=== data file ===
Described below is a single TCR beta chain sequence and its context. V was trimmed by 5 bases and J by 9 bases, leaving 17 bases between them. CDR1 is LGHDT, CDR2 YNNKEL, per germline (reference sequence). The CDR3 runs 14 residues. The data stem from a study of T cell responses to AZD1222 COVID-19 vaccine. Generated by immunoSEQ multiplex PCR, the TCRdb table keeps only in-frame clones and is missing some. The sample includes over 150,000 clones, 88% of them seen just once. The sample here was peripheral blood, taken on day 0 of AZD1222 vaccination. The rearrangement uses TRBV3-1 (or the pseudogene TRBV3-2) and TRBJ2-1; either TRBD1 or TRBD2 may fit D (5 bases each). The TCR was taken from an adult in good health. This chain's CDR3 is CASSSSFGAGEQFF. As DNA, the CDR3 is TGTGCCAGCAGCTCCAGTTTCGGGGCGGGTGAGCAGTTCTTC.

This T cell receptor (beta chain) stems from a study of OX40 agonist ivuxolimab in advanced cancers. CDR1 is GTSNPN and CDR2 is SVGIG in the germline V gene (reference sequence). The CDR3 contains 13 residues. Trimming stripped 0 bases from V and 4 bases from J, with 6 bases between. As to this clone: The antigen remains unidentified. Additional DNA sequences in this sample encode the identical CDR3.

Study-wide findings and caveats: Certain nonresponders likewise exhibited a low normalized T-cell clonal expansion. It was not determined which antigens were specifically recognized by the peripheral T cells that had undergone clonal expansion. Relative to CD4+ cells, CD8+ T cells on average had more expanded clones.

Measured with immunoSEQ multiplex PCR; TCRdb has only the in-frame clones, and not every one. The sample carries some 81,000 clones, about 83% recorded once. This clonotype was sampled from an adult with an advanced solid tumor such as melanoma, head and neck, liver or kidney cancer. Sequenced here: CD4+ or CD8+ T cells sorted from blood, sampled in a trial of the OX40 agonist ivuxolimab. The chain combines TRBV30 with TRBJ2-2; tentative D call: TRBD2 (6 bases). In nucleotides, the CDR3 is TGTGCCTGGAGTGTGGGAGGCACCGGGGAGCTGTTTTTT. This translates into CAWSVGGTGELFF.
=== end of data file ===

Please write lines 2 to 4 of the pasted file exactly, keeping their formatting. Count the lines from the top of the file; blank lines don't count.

This T cell receptor (beta chain) stems from a study of OX40 agonist ivuxolimab in advanced cancers. CDR1 is GTSNPN and CDR2 is SVGIG in the germline V gene (reference sequence). The CDR3 contains 13 residues. Trimming stripped 0 bases from V and 4 bases from J, with 6 bases between. As to this clone: The antigen remains unidentified. Additional DNA sequences in this sample encode the identical CDR3.

Study-wide findings and caveats: Certain nonresponders likewise exhibited a low normalized T-cell clonal expansion. It was not determined which antigens were specifically recognized by the peripheral T cells that had undergone clonal expansion. Relative to CD4+ cells, CD8+ T cells on average had more expanded clones.

Measured with immunoSEQ multiplex PCR; TCRdb has only the in-frame clones, and not every one. The sample carries some 81,000 clones, about 83% recorded once. This clonotype was sampled from an adult with an advanced solid tumor such as melanoma, head and neck, liver or kidney cancer. Sequenced here: CD4+ or CD8+ T cells sorted from blood, sampled in a trial of the OX40 agonist ivuxolimab. The chain combines TRBV30 with TRBJ2-2; tentative D call: TRBD2 (6 bases). In nucleotides, the CDR3 is TGTGCCTGGAGTGTGGGAGGCACCGGGGAGCTGTTTTTT. This translates into CAWSVGGTGELFF.